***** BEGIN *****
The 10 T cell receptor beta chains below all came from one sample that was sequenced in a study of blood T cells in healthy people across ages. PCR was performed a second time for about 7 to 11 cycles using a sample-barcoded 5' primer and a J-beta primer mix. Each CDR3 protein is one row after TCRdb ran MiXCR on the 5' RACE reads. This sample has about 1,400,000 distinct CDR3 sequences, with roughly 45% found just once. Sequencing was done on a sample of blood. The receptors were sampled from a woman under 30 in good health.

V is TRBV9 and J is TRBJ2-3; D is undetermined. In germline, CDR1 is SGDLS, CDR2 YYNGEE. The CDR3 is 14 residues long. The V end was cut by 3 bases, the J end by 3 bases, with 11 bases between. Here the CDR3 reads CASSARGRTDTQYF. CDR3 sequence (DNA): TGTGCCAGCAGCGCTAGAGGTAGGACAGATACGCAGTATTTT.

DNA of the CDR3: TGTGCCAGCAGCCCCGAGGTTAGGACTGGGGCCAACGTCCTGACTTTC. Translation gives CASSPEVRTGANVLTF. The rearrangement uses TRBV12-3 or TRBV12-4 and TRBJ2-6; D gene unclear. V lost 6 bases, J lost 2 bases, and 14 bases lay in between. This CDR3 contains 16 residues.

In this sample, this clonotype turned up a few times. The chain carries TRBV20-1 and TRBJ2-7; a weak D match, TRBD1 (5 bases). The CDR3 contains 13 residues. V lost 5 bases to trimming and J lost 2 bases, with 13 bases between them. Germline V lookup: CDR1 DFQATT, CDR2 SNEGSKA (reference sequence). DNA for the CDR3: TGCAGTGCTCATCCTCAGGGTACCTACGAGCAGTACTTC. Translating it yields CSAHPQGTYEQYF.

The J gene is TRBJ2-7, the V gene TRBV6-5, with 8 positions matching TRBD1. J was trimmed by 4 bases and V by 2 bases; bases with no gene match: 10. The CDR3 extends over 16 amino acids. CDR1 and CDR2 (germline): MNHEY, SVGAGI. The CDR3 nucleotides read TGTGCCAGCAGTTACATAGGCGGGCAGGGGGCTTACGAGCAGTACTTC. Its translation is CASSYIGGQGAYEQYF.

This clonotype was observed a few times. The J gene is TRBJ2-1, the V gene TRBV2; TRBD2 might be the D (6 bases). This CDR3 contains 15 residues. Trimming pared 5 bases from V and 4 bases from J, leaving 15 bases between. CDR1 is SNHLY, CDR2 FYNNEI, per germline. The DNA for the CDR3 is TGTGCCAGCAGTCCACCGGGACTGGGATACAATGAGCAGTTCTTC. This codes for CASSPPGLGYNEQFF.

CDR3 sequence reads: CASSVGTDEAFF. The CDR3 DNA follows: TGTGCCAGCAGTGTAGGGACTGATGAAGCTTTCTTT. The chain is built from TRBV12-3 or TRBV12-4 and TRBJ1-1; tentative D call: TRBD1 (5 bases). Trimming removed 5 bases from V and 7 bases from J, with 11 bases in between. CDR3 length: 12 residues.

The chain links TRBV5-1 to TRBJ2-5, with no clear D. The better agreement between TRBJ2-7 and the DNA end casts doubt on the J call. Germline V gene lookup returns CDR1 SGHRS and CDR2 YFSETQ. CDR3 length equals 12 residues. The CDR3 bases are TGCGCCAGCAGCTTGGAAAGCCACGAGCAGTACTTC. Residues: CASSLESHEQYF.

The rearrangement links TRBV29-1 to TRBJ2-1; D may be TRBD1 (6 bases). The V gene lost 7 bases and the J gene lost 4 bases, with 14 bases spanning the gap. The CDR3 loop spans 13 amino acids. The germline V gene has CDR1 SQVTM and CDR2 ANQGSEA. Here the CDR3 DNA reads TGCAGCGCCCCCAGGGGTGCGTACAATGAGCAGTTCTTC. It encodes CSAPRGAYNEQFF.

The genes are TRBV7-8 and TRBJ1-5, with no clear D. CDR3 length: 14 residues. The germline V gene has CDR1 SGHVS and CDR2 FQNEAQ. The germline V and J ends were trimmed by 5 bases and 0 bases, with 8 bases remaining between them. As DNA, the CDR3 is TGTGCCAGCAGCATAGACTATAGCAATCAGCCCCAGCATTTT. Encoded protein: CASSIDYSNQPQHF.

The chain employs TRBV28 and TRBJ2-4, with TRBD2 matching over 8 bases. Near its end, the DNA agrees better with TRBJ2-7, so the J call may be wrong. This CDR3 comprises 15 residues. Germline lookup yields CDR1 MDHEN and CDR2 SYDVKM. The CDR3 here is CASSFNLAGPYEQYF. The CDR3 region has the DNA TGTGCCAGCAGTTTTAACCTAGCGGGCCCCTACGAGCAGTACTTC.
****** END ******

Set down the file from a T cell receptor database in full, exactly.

The 10 T cell receptor beta chains below all came from one sample that was sequenced in a study of blood T cells in healthy people across ages. PCR was performed a second time for about 7 to 11 cycles using a sample-barcoded 5' primer and a J-beta primer mix. Each CDR3 protein is one row after TCRdb ran MiXCR on the 5' RACE reads. This sample has about 1,400,000 distinct CDR3 sequences, with roughly 45% found just once. Sequencing was done on a sample of blood. The receptors were sampled from a woman under 30 in good health.

V is TRBV9 and J is TRBJ2-3; D is undetermined. In germline, CDR1 is SGDLS, CDR2 YYNGEE. The CDR3 is 14 residues long. The V end was cut by 3 bases, the J end by 3 bases, with 11 bases between. Here the CDR3 reads CASSARGRTDTQYF. CDR3 sequence (DNA): TGTGCCAGCAGCGCTAGAGGTAGGACAGATACGCAGTATTTT.

DNA of the CDR3: TGTGCCAGCAGCCCCGAGGTTAGGACTGGGGCCAACGTCCTGACTTTC. Translation gives CASSPEVRTGANVLTF. The rearrangement uses TRBV12-3 or TRBV12-4 and TRBJ2-6; D gene unclear. V lost 6 bases, J lost 2 bases, and 14 bases lay in between. This CDR3 contains 16 residues.

In this sample, this clonotype turned up a few times. The chain carries TRBV20-1 and TRBJ2-7; a weak D match, TRBD1 (5 bases). The CDR3 contains 13 residues. V lost 5 bases to trimming and J lost 2 bases, with 13 bases between them. Germline V lookup: CDR1 DFQATT, CDR2 SNEGSKA (reference sequence). DNA for the CDR3: TGCAGTGCTCATCCTCAGGGTACCTACGAGCAGTACTTC. Translating it yields CSAHPQGTYEQYF.

The J gene is TRBJ2-7, the V gene TRBV6-5, with 8 positions matching TRBD1. J was trimmed by 4 bases and V by 2 bases; bases with no gene match: 10. The CDR3 extends over 16 amino acids. CDR1 and CDR2 (germline): MNHEY, SVGAGI. The CDR3 nucleotides read TGTGCCAGCAGTTACATAGGCGGGCAGGGGGCTTACGAGCAGTACTTC. Its translation is CASSYIGGQGAYEQYF.

This clonotype was observed a few times. The J gene is TRBJ2-1, the V gene TRBV2; TRBD2 might be the D (6 bases). This CDR3 contains 15 residues. Trimming pared 5 bases from V and 4 bases from J, leaving 15 bases between. CDR1 is SNHLY, CDR2 FYNNEI, per germline. The DNA for the CDR3 is TGTGCCAGCAGTCCACCGGGACTGGGATACAATGAGCAGTTCTTC. This codes for CASSPPGLGYNEQFF.

CDR3 sequence reads: CASSVGTDEAFF. The CDR3 DNA follows: TGTGCCAGCAGTGTAGGGACTGATGAAGCTTTCTTT. The chain is built from TRBV12-3 or TRBV12-4 and TRBJ1-1; tentative D call: TRBD1 (5 bases). Trimming removed 5 bases from V and 7 bases from J, with 11 bases in between. CDR3 length: 12 residues.

The chain links TRBV5-1 to TRBJ2-5, with no clear D. The better agreement between TRBJ2-7 and the DNA end casts doubt on the J call. Germline V gene lookup returns CDR1 SGHRS and CDR2 YFSETQ. CDR3 length equals 12 residues. The CDR3 bases are TGCGCCAGCAGCTTGGAAAGCCACGAGCAGTACTTC. Residues: CASSLESHEQYF.

The rearrangement links TRBV29-1 to TRBJ2-1; D may be TRBD1 (6 bases). The V gene lost 7 bases and the J gene lost 4 bases, with 14 bases spanning the gap. The CDR3 loop spans 13 amino acids. The germline V gene has CDR1 SQVTM and CDR2 ANQGSEA. Here the CDR3 DNA reads TGCAGCGCCCCCAGGGGTGCGTACAATGAGCAGTTCTTC. It encodes CSAPRGAYNEQFF.

The genes are TRBV7-8 and TRBJ1-5, with no clear D. CDR3 length: 14 residues. The germline V gene has CDR1 SGHVS and CDR2 FQNEAQ. The germline V and J ends were trimmed by 5 bases and 0 bases, with 8 bases remaining between them. As DNA, the CDR3 is TGTGCCAGCAGCATAGACTATAGCAATCAGCCCCAGCATTTT. Encoded protein: CASSIDYSNQPQHF.

The chain employs TRBV28 and TRBJ2-4, with TRBD2 matching over 8 bases. Near its end, the DNA agrees better with TRBJ2-7, so the J call may be wrong. This CDR3 comprises 15 residues. Germline lookup yields CDR1 MDHEN and CDR2 SYDVKM. The CDR3 here is CASSFNLAGPYEQYF. The CDR3 region has the DNA TGTGCCAGCAGTTTTAACCTAGCGGGCCCCTACGAGCAGTACTTC.